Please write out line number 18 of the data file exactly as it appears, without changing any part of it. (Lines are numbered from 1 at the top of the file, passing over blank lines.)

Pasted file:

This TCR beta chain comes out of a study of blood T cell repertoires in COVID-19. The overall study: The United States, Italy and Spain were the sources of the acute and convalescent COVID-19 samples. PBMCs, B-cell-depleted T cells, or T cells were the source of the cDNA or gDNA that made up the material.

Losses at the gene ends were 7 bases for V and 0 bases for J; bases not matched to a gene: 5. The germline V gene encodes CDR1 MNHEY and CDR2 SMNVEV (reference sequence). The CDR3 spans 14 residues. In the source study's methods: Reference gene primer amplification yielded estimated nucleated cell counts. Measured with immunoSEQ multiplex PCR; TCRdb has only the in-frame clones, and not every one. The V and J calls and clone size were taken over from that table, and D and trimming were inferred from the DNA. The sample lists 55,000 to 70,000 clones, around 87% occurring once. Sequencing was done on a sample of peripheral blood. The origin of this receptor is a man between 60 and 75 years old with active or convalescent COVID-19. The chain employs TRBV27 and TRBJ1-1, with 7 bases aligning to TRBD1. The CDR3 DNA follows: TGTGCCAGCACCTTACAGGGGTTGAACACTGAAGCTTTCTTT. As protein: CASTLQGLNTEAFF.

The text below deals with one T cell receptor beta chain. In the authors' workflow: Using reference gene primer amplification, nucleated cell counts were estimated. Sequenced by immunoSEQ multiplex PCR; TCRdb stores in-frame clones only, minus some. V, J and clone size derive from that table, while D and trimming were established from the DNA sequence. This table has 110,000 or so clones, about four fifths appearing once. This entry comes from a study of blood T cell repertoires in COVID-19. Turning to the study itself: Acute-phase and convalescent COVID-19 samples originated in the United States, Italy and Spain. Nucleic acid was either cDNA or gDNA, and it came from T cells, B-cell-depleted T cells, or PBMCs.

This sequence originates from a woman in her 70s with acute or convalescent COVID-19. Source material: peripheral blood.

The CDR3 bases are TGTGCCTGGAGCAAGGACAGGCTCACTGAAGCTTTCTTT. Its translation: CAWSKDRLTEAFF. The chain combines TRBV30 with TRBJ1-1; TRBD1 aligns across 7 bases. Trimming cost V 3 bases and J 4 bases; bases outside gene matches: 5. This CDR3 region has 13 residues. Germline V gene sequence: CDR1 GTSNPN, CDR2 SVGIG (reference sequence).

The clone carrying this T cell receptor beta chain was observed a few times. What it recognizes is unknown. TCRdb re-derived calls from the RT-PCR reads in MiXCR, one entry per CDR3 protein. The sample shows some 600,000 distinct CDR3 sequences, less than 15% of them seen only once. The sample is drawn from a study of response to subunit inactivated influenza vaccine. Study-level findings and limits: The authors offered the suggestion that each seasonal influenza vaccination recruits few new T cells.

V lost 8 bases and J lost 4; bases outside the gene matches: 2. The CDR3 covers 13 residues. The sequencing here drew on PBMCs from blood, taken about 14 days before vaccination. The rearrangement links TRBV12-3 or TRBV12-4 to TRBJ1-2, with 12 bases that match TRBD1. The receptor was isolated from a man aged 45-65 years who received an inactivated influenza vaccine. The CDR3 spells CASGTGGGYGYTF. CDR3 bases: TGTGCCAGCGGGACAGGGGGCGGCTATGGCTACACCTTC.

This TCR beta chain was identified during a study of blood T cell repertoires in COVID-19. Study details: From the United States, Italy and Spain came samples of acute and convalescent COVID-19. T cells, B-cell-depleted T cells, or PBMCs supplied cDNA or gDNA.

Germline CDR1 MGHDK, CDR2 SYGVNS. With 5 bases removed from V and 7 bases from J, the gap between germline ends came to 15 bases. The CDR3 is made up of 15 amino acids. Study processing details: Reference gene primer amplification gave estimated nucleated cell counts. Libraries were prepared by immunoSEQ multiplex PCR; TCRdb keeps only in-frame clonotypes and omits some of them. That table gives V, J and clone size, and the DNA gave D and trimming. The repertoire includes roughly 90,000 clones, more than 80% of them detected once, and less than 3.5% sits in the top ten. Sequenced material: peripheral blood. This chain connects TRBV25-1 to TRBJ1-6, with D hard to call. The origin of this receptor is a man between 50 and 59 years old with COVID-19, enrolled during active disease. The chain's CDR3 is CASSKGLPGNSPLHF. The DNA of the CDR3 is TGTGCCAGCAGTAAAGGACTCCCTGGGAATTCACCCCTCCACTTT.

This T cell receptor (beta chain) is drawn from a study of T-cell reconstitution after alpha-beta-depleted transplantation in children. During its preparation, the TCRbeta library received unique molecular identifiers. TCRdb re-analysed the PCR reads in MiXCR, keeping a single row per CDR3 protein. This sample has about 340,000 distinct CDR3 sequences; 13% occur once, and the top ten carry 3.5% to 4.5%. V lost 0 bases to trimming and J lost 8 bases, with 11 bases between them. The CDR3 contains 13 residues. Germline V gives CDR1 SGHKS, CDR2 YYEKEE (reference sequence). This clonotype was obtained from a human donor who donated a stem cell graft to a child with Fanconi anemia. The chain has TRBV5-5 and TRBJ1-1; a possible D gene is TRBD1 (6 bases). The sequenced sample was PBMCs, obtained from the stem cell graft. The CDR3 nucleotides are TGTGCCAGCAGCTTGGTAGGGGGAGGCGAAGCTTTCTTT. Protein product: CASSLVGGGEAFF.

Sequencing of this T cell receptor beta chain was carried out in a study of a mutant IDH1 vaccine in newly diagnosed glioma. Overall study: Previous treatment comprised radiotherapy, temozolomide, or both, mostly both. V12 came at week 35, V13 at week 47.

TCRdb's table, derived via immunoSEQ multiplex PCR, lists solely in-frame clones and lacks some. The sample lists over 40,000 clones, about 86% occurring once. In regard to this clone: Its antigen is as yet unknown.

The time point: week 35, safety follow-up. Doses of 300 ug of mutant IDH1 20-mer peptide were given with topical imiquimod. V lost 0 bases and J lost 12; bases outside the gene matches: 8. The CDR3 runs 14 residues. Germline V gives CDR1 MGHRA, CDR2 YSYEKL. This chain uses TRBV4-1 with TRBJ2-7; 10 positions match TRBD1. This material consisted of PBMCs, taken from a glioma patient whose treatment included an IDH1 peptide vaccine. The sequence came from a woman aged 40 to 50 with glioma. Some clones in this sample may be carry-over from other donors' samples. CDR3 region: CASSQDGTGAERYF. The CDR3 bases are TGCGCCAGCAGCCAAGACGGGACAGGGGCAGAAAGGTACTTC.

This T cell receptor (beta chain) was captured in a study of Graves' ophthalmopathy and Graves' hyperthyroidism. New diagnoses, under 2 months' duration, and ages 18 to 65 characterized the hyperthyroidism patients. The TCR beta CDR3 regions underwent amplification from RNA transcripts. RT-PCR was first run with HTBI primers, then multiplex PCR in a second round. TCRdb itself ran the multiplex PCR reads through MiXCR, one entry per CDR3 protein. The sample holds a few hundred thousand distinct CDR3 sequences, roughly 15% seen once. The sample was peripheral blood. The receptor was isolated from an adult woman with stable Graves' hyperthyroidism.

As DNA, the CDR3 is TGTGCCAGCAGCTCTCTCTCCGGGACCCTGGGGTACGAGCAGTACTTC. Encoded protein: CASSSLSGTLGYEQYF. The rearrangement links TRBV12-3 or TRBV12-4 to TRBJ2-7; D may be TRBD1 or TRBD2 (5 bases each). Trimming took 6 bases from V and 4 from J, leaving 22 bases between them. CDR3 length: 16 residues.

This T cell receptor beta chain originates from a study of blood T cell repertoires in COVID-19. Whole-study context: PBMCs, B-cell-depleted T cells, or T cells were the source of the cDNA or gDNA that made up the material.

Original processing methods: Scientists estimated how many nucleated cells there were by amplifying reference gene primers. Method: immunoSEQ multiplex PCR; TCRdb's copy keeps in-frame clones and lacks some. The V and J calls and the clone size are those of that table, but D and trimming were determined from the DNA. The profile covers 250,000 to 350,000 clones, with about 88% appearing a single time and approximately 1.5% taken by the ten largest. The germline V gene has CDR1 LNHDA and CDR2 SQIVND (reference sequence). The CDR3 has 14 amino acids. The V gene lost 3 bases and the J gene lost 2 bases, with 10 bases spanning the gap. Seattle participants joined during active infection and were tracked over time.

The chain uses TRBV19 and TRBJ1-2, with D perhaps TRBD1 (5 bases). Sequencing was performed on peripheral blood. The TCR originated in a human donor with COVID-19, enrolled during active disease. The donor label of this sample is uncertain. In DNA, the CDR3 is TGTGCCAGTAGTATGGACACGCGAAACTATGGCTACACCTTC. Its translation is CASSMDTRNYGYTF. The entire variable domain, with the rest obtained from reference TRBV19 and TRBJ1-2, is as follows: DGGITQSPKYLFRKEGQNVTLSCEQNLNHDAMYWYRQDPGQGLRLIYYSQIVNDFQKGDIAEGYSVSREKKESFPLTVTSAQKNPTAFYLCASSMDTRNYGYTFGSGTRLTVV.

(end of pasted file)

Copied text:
The chain uses TRBV19 and TRBJ1-2, with D perhaps TRBD1 (5 bases). Sequencing was performed on peripheral blood. The TCR originated in a human donor with COVID-19, enrolled during active disease. The donor label of this sample is uncertain. In DNA, the CDR3 is TGTGCCAGTAGTATGGACACGCGAAACTATGGCTACACCTTC. Its translation is CASSMDTRNYGYTF. The entire variable domain, with the rest obtained from reference TRBV19 and TRBJ1-2, is as follows: DGGITQSPKYLFRKEGQNVTLSCEQNLNHDAMYWYRQDPGQGLRLIYYSQIVNDFQKGDIAEGYSVSREKKESFPLTVTSAQKNPTAFYLCASSMDTRNYGYTFGSGTRLTVV.